1st Edition

Climate Change and Estuaries

    684 Pages 150 Color & 46 B/W Illustrations
    by CRC Press

    684 Pages 150 Color & 46 B/W Illustrations
    by CRC Press

    Climate change is having an increasing impact on coastal, estuarine, and marine environments worldwide. This book provides state-of-the-art coverage of climate change effects on estuarine ecosystems from local, regional, and global perspectives. With editors among the most noted international scholars in coastal ecology and estuarine science and contributors who are world-class in their fields, the chapters in this volume consist of comprehensive studies in coastal, estuarine and marine sciences, climate change, and coastal management and provide an extensive international collection of data in tabular, illustrated, and narrative formats useful for coastal scientists, planners, and managers.

    Comprised of three sections: (1) physical-chemical aspects; (2) biological aspects; and (3) management aspects, the book not only examines climatic and non-climatic drivers of change affecting coastal, estuarine, and marine environments but also their interactions and effects on populations of organisms, communities, habitats, and ecosystem structure and function.

    Pulling together today’s most salient issues and key literature advances for those concerned with coastal management, it allows the reader to see across direct and indirect interactions among disciplinary and ecosystem boundaries.

    Climate Change and Estuaries meets the research needs of climate scientists, estuarine and marine biologists, marine chemists, marine geologists, hydrologists, and coastal engineers, while students, professors, administrators, and other professionals will also find it an exhaustive reference.


    Michael Oppenheimer


    The Editors


    Section 1: Physical-Chemical Aspects

    Chapter 1 Introduction to Climate Change and Estuaries

    Michael J. Kennish, Hans W. Paerl, and Joseph R. Crosswell

    Chapter 2 Climate Change in the Earth System

    David R. Easterling and Kenneth E. Kunkel

    Chapter 3 Estuaries: Origin, Historical Development, and Classifications

    Michael J. Kennish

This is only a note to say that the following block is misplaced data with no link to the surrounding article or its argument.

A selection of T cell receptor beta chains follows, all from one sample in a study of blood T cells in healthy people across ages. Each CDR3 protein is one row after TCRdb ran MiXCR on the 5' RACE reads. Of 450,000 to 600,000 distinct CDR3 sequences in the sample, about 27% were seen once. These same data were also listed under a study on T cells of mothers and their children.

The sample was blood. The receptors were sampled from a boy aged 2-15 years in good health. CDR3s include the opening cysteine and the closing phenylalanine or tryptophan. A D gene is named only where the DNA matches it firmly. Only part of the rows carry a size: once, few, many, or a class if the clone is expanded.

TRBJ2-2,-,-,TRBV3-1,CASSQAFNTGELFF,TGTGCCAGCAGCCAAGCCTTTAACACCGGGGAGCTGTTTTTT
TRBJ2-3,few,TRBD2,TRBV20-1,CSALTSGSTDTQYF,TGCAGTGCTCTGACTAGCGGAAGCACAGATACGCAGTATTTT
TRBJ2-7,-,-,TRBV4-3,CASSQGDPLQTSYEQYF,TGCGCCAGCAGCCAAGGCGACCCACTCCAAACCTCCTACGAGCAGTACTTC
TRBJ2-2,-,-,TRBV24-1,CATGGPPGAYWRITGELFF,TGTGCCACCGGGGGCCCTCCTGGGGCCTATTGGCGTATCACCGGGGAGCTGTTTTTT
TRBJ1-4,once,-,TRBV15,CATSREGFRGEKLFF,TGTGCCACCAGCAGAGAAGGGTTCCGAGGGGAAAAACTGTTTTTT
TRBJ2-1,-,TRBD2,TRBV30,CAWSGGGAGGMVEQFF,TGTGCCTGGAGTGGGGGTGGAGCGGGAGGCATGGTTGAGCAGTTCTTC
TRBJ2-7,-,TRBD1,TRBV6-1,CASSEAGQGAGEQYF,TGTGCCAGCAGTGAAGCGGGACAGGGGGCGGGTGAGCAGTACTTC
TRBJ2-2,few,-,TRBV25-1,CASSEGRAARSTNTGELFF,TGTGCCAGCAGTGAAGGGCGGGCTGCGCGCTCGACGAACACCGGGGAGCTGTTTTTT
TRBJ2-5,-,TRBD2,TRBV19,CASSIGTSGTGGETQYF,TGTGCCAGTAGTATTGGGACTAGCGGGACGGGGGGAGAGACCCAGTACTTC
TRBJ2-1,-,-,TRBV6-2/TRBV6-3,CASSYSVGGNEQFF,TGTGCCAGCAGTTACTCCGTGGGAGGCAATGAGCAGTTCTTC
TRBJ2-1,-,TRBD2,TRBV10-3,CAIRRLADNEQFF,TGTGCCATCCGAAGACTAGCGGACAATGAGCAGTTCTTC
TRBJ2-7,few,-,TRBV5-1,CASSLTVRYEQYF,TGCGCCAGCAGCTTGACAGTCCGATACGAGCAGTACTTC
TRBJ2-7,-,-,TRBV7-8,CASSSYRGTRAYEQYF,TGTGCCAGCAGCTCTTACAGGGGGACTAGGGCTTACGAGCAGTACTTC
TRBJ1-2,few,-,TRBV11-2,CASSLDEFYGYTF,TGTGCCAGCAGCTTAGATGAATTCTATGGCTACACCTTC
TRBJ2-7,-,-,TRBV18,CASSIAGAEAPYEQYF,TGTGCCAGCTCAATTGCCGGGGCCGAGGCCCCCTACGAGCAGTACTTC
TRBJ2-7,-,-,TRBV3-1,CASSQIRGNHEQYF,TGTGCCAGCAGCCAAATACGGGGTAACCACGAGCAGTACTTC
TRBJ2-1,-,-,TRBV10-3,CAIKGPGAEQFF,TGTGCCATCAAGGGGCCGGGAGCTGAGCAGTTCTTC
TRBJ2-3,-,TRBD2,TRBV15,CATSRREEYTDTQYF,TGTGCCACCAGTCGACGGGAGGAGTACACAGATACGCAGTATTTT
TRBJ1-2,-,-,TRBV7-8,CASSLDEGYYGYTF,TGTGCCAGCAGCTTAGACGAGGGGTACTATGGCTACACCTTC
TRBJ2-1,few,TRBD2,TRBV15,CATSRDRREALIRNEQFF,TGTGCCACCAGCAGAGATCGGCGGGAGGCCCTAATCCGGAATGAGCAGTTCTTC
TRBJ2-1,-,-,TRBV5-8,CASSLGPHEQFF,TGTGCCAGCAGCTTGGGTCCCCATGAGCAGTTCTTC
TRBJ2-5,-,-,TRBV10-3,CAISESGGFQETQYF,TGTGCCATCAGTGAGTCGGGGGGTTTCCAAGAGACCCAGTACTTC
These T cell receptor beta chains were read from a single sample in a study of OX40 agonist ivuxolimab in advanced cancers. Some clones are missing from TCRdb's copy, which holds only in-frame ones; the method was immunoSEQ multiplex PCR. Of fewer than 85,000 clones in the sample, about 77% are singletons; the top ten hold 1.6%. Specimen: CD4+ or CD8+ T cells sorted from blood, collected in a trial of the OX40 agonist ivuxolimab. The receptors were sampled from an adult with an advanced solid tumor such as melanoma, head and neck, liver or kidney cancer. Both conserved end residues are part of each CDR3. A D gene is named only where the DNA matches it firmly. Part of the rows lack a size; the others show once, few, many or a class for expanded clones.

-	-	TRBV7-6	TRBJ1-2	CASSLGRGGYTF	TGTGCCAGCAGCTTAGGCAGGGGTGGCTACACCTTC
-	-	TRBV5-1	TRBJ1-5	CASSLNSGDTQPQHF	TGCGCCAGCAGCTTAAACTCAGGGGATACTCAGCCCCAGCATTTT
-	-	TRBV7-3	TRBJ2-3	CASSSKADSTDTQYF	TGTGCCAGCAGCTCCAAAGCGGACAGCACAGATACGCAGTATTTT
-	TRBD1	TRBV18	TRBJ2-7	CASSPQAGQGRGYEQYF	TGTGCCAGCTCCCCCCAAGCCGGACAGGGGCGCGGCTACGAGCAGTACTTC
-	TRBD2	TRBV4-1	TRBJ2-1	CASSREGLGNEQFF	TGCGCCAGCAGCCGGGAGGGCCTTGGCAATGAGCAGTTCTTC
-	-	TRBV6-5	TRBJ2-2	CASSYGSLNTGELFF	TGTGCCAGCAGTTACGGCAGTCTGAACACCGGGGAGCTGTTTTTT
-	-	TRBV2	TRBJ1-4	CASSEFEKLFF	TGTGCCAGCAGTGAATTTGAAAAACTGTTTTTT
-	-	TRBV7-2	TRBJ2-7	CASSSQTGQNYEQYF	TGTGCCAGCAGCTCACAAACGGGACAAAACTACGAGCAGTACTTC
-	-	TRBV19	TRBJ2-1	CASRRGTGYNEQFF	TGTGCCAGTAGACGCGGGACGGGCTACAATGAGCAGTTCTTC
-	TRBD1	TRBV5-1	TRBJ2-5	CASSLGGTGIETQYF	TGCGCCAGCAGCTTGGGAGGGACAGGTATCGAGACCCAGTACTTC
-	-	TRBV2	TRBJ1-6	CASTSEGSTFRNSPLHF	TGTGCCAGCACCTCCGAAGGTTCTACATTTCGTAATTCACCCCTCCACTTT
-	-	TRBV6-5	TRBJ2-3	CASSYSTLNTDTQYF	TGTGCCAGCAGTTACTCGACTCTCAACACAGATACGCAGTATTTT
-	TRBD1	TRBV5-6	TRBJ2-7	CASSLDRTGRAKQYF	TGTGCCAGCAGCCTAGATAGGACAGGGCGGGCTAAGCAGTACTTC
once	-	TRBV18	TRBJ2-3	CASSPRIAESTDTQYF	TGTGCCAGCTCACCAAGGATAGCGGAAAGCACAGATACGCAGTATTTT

Chapter 4 Sea-level Rise and Estuaries

    John A. Church and Xuebin Zhang

    Chapter 5 Anthropogenic Drivers of Estuarine Change

    Michael J. Kennish

    Chapter 6 Climate Change and Saltwater Intrusion in Estuaries

    Arnoldo Valle-Levinson and Ming Li

    Chapter 7 Biogeochemical Changes in Estuaries

    Nicholas D. Ward, Thomas S. Bianchi, Christopher L. Osburn, and Allison Myers-Pigg

    Chapter 8 Hypoxia and Climate Change in Estuaries

    Jeremy M. Testa, Jacob Carstensen, Arnaud Laurent, and Ming Li

    Chapter 9 Estuarine Acidification Under a Changing Climate

    Wei-Jun Cai

    Chapter 10 Global Change and Estuarine Carbon Dynamics

    Charles Hopkinson, Nathaniel Weston, and Wei-Jun Cai

    Chapter 11 Blue Carbon in a Changing Climate and a Changing Context

    Lisamarie Windham-Myers

    Chapter 12 Effects of a Changing Climate on the Physics of Estuaries

    L. Fernando Pareja-Roman and Robert J. Chant

    Chapter 13 Climatic Drivers of Estuarine Sediment Dynamics

    Neil K. Ganju

    Chapter 14 Climate Change Effects on Intertidal and Subtidal Environments: Impacts, Projections, and Management

    Kerrylee Rogers, Janine Adams, Nicole Cormier, Jeffrey Kelleway, and Neil Saintilan

    Section 2: Biological Aspects

    Chapter 15 Estuarine and Coastal Marine Organism Responses to Climate Change: An Introduction

    Alexa Fredston and Benjamin S. Halpern

    Chapter 16 Microbial Ecology in a Changing Climate

    Jennifer L. Bowen

    Chapter 17 Climate Change, Phytoplankton, and HABs

    Hans W. Paerl

    Chapter 18 Responses of Marine Macroalgae to Climate Change Drivers

    Yan Ji and Kunshan Gao

    Chapter 19 Climate Change Effects on Salt Marshes

    Ivan Valiela, Javier Lloret, and Kelsey Chenoweth

    Chapter 20 Mangrove Forests and Climate Change: Impacts and Interactions

    Daniel A. Friess, Luzhen Chen, Nicole Cormier, Ken W. Krauss, Catherine E. Lovelock, Jacqueline L. Raw, Kerrylee Rogers, Neil Saintilan, and Frida Sidik

    Chapter 21 Estuarine Seagrass and Climate Change

    Kenneth A. Moore and Jessie C. Jarvis

    Chapter 22 Estuarine Benthos and Climate Change

    Jeffrey S. Levinton

    Chapter 23 Estuarine Shellfish and Climate Change

    Stephen J. Tomasetti and Christopher J. Gobler

    Chapter 24 Climate Change Effects on Fish Populations

    Alan K. Whitfield, Bronwyn M. Gillanders, and Kenneth W. Able

    Chapter 25 Estuarine and Coastal Birds, Climate Change, and Sea Level Rise

    Joanna Burger

    Chapter 26 Climate Change and Invasive Species

    Edwin D. Grosholz

    Chapter 27 Animal Response to Hypoxia in Estuaries and Effects of Climate Change

    Brad A. Seibel

    Section 3: Management Aspects

    Chapter 28 Perspectives on Managing Estuaries while Addressing the Climate Crisis